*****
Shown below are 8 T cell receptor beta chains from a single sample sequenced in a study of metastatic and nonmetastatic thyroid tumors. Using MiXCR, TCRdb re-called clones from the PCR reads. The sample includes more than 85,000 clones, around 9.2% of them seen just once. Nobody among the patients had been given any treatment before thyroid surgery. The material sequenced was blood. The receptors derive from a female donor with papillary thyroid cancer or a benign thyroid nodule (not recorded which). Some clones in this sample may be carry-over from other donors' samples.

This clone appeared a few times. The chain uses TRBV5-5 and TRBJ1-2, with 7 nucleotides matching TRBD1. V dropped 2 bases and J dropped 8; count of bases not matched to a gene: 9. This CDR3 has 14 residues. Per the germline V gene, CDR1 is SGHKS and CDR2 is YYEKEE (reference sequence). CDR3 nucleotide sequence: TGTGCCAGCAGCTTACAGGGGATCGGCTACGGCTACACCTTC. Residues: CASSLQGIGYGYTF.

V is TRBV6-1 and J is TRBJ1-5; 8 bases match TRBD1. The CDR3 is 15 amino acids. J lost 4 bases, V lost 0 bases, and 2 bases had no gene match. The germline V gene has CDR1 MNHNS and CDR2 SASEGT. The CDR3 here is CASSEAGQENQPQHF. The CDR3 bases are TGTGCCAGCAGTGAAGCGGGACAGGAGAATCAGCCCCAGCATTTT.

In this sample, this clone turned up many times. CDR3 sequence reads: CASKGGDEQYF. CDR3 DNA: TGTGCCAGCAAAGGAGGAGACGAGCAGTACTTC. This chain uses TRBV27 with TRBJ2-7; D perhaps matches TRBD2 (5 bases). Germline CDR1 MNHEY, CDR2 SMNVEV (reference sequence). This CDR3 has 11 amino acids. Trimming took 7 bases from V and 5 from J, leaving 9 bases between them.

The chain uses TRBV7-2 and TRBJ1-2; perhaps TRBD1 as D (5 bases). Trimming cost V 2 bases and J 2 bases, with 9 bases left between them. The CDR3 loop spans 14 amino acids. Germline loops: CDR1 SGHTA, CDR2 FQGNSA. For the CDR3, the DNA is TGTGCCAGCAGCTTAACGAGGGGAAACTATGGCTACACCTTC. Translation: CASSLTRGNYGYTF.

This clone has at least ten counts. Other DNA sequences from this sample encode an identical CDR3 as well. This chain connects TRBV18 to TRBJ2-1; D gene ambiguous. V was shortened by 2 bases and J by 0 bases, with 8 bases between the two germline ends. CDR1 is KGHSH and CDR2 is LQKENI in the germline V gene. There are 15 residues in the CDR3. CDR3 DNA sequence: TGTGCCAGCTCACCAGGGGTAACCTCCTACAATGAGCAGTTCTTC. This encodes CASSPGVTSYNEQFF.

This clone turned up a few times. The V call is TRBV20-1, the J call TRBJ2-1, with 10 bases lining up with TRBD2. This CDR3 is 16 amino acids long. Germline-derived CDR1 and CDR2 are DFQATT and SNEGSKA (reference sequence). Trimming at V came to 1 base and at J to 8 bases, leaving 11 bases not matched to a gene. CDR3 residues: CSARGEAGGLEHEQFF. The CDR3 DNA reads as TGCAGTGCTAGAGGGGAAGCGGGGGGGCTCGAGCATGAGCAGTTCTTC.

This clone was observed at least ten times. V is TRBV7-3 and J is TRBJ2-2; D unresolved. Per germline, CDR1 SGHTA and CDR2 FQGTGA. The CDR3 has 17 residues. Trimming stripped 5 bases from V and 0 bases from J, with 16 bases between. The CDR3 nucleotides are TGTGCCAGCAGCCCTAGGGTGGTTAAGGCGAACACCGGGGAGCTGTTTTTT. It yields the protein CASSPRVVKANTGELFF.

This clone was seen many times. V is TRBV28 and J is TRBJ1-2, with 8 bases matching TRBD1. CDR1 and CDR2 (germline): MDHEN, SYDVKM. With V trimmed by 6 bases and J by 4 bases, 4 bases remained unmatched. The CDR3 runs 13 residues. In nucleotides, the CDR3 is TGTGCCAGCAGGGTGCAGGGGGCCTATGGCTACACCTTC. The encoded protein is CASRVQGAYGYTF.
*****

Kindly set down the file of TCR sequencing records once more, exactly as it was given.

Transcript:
Shown below are 8 T cell receptor beta chains from a single sample sequenced in a study of metastatic and nonmetastatic thyroid tumors. Using MiXCR, TCRdb re-called clones from the PCR reads. The sample includes more than 85,000 clones, around 9.2% of them seen just once. Nobody among the patients had been given any treatment before thyroid surgery. The material sequenced was blood. The receptors derive from a female donor with papillary thyroid cancer or a benign thyroid nodule (not recorded which). Some clones in this sample may be carry-over from other donors' samples.

This clone appeared a few times. The chain uses TRBV5-5 and TRBJ1-2, with 7 nucleotides matching TRBD1. V dropped 2 bases and J dropped 8; count of bases not matched to a gene: 9. This CDR3 has 14 residues. Per the germline V gene, CDR1 is SGHKS and CDR2 is YYEKEE (reference sequence). CDR3 nucleotide sequence: TGTGCCAGCAGCTTACAGGGGATCGGCTACGGCTACACCTTC. Residues: CASSLQGIGYGYTF.

V is TRBV6-1 and J is TRBJ1-5; 8 bases match TRBD1. The CDR3 is 15 amino acids. J lost 4 bases, V lost 0 bases, and 2 bases had no gene match. The germline V gene has CDR1 MNHNS and CDR2 SASEGT. The CDR3 here is CASSEAGQENQPQHF. The CDR3 bases are TGTGCCAGCAGTGAAGCGGGACAGGAGAATCAGCCCCAGCATTTT.

In this sample, this clone turned up many times. CDR3 sequence reads: CASKGGDEQYF. CDR3 DNA: TGTGCCAGCAAAGGAGGAGACGAGCAGTACTTC. This chain uses TRBV27 with TRBJ2-7; D perhaps matches TRBD2 (5 bases). Germline CDR1 MNHEY, CDR2 SMNVEV (reference sequence). This CDR3 has 11 amino acids. Trimming took 7 bases from V and 5 from J, leaving 9 bases between them.

The chain uses TRBV7-2 and TRBJ1-2; perhaps TRBD1 as D (5 bases). Trimming cost V 2 bases and J 2 bases, with 9 bases left between them. The CDR3 loop spans 14 amino acids. Germline loops: CDR1 SGHTA, CDR2 FQGNSA. For the CDR3, the DNA is TGTGCCAGCAGCTTAACGAGGGGAAACTATGGCTACACCTTC. Translation: CASSLTRGNYGYTF.

This clone has at least ten counts. Other DNA sequences from this sample encode an identical CDR3 as well. This chain connects TRBV18 to TRBJ2-1; D gene ambiguous. V was shortened by 2 bases and J by 0 bases, with 8 bases between the two germline ends. CDR1 is KGHSH and CDR2 is LQKENI in the germline V gene. There are 15 residues in the CDR3. CDR3 DNA sequence: TGTGCCAGCTCACCAGGGGTAACCTCCTACAATGAGCAGTTCTTC. This encodes CASSPGVTSYNEQFF.

This clone turned up a few times. The V call is TRBV20-1, the J call TRBJ2-1, with 10 bases lining up with TRBD2. This CDR3 is 16 amino acids long. Germline-derived CDR1 and CDR2 are DFQATT and SNEGSKA (reference sequence). Trimming at V came to 1 base and at J to 8 bases, leaving 11 bases not matched to a gene. CDR3 residues: CSARGEAGGLEHEQFF. The CDR3 DNA reads as TGCAGTGCTAGAGGGGAAGCGGGGGGGCTCGAGCATGAGCAGTTCTTC.

This clone was observed at least ten times. V is TRBV7-3 and J is TRBJ2-2; D unresolved. Per germline, CDR1 SGHTA and CDR2 FQGTGA. The CDR3 has 17 residues. Trimming stripped 5 bases from V and 0 bases from J, with 16 bases between. The CDR3 nucleotides are TGTGCCAGCAGCCCTAGGGTGGTTAAGGCGAACACCGGGGAGCTGTTTTTT. It yields the protein CASSPRVVKANTGELFF.

This clone was seen many times. V is TRBV28 and J is TRBJ1-2, with 8 bases matching TRBD1. CDR1 and CDR2 (germline): MDHEN, SYDVKM. With V trimmed by 6 bases and J by 4 bases, 4 bases remained unmatched. The CDR3 runs 13 residues. In nucleotides, the CDR3 is TGTGCCAGCAGGGTGCAGGGGGCCTATGGCTACACCTTC. The encoded protein is CASRVQGAYGYTF.